United States troops entered Cuba in 1898 to defend American interests and revenge the destruction of the USS Maine, which had blown up in the Havana harbor the year before.
What was the motivation for the United States’ involvement in Cuba?
This Indicates the Beginning of a War! On February 15, 1898, a mystery explosion sunk the battleship USS Maine in Havana Harbor, igniting a conflict between the United States and Spain that would last for years. Cuba was under attack by revolutionaries striving for independence from Spain, and the Maine was dispatched to the island to safeguard American people there.
The United States’ desire in acquiring Cuba began well before the Cuban Revolution of 1898. Following the conclusion of the Ten Years War, American sugar companies purchased significant areas of property in Cuba. During the American Revolutionary War, changes to the sugar tariff in favor of home-grown beet sugar contributed to the reignited revolutionary fervor in 1895.
* The first of these reasons refers to the reconcentration camps that the Spanish established for Cubans in order to shield them from violence in the countryside between Cuban insurgents fighting for independence and the Spanish military.
The origins of the Spanish-American War
At the end of the nineteenth century, the strategic importance of Puerto Rico for the United States was based on economic and military concerns. The island was valuable to policymakers in the United States because it served as an outlet for excess produced products and as a significant naval post in the Caribbean.
On April 21, 1898, the United States of America declared war on the Spanish Empire. It was a complicated situation, with many factors contributing to it, but the most urgent ones were America supporting the Cuban people in their long battle against Spanish control, as well as the inexplicable explosion of the USS Maine in Havana Harbor.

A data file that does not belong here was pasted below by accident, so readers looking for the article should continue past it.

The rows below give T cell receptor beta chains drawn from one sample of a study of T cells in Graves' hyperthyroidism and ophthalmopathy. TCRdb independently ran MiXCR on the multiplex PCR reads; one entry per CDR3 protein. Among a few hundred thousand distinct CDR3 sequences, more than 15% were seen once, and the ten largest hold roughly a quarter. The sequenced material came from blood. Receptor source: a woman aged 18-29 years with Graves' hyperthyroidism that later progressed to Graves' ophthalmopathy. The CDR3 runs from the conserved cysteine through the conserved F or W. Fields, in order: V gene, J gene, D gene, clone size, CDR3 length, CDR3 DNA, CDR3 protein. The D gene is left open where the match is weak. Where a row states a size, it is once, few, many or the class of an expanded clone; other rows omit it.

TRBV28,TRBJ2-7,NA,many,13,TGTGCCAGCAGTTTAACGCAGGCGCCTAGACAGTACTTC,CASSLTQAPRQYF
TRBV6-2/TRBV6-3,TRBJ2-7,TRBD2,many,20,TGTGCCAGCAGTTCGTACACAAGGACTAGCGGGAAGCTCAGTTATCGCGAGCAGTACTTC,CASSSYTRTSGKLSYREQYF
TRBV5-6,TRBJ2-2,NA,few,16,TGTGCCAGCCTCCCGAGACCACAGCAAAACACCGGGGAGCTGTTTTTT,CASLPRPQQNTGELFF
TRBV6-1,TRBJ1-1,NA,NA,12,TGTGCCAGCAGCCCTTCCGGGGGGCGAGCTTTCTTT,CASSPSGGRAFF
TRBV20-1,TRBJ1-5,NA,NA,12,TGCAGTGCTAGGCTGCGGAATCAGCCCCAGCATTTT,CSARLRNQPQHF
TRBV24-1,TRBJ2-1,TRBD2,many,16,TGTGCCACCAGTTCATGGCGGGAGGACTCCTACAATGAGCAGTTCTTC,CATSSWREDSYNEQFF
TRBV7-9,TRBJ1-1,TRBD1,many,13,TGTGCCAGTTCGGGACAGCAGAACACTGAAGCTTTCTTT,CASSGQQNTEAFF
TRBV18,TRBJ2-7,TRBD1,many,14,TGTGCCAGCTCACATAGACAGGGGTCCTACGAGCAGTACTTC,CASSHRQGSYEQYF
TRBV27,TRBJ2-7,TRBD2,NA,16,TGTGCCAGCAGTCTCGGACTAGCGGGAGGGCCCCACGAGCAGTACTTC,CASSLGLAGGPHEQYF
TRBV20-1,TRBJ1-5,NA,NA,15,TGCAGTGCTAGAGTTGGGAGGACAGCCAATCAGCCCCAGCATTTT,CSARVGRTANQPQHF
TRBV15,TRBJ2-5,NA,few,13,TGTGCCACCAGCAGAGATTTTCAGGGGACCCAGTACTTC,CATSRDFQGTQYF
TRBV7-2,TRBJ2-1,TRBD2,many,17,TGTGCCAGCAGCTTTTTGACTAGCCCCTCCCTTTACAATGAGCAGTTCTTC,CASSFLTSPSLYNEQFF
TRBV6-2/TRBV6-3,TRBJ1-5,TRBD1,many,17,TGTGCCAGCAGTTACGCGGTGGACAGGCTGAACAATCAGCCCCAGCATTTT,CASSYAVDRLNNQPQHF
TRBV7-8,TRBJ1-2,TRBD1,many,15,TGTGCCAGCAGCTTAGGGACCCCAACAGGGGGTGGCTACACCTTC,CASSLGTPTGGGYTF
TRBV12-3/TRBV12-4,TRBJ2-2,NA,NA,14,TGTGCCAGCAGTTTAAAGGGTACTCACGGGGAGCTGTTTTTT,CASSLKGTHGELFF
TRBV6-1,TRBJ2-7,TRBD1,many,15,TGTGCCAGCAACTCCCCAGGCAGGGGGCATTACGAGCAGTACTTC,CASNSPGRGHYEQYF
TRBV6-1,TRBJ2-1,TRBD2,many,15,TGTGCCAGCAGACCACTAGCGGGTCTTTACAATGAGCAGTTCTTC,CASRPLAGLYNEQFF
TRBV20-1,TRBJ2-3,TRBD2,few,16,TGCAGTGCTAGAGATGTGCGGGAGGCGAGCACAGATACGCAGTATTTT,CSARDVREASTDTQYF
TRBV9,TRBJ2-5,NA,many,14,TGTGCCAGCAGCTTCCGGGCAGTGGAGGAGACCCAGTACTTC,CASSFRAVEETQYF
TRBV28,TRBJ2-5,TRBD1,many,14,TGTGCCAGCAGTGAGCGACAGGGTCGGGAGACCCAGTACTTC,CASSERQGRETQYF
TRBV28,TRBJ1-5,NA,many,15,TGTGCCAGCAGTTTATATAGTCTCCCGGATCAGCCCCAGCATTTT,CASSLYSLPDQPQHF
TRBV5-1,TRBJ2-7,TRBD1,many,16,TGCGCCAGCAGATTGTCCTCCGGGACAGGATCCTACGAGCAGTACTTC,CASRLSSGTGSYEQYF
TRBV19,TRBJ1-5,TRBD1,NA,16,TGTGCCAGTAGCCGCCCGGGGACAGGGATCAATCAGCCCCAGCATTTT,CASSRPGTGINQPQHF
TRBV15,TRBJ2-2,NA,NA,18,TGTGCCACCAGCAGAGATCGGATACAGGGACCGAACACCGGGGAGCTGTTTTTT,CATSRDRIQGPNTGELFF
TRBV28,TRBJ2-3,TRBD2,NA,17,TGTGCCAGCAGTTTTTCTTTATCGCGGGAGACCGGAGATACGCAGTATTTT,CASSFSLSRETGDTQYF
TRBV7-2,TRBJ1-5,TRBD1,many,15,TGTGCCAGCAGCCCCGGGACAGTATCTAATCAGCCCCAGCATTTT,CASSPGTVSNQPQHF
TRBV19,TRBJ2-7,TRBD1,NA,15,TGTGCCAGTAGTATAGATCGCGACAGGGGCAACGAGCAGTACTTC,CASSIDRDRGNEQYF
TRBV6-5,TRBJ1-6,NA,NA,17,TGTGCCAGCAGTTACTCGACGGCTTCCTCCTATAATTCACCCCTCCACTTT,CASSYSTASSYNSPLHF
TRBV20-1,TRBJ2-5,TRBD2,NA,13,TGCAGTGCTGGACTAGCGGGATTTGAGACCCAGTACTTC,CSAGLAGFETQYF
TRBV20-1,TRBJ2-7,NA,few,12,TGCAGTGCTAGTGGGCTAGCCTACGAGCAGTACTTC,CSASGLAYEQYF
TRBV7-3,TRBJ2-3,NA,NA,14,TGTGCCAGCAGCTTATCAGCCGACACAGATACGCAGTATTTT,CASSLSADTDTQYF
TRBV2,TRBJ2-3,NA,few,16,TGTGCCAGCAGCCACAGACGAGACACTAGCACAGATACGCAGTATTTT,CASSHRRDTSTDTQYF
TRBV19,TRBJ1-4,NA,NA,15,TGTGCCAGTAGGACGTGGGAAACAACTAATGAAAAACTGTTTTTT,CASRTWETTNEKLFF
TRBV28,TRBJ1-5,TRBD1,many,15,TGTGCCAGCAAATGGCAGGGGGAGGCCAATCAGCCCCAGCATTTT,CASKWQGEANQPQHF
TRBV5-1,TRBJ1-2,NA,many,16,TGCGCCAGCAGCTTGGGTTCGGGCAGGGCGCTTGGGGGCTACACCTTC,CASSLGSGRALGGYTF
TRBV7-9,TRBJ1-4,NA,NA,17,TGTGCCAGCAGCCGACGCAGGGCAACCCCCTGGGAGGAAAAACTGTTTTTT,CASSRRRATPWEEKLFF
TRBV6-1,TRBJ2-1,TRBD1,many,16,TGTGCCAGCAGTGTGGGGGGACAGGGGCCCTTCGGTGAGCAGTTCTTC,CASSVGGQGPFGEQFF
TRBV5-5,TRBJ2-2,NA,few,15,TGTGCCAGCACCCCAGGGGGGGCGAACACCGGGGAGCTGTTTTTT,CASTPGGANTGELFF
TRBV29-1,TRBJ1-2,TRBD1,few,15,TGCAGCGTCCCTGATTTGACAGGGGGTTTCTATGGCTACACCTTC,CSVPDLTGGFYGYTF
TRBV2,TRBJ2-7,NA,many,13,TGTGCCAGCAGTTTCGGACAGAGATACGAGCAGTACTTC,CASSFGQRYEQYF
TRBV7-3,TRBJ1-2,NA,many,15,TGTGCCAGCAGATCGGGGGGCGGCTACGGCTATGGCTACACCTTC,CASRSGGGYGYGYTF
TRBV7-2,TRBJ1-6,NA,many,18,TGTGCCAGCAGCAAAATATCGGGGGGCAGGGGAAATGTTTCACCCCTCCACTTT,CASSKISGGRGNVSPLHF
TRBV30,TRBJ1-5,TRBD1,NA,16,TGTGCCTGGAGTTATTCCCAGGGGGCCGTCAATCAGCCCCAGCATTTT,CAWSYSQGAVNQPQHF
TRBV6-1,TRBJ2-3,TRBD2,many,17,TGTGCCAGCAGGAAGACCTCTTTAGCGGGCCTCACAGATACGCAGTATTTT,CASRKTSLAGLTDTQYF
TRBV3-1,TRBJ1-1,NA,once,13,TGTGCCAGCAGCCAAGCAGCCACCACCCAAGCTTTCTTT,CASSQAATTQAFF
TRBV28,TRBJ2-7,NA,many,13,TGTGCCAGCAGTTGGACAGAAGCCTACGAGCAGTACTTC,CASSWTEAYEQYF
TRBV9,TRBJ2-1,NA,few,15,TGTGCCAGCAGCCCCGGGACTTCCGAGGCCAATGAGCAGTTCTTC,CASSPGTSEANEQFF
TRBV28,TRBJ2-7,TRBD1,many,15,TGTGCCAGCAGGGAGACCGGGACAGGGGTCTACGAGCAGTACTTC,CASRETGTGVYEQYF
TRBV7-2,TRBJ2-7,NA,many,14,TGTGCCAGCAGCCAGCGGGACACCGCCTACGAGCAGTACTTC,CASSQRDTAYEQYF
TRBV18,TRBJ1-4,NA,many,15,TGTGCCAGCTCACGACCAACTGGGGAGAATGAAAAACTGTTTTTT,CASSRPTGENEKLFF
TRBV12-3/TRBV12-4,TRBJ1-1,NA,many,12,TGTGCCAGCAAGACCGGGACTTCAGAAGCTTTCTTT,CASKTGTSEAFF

Terms in this set (3) are included because the battleship Maine was sunk and the United States placed the blame on Spain. The United States believed Spain had attacked them. Cubans were tormented by the Spaniards. To illustrate, consider national resources and America’s obligation to share them with the rest of the globe — “since we’re America, we have the authority to attack Cuba.”
When Castro was elected president, the CIA launched what its officials hoped was a decisive attack against Cuba: a full-scale invasion of the country by 1,400 American-trained Cubans who had left their homes when Castro assumed power.
Because of this struggle, along with the Spanish-American trade dispute of the 1890s, the country’s productive potential had been reduced by two-thirds. Close to 20 percent of the city’s estimated prewar population of 1,800,000 had perished, and the outlook for those who survived was gloomy to say the very least. Cubans lacked financial resources and were highly indebted.
Despite the fact that the United States agreed not to invade Cuba after winning the war, it did expect Cuba to allow extensive American participation in Cuban affairs after winning the war. As a consequence of the conflict, the United States gained control of the territories of Puerto Rico, Guam, and the Philippine Islands.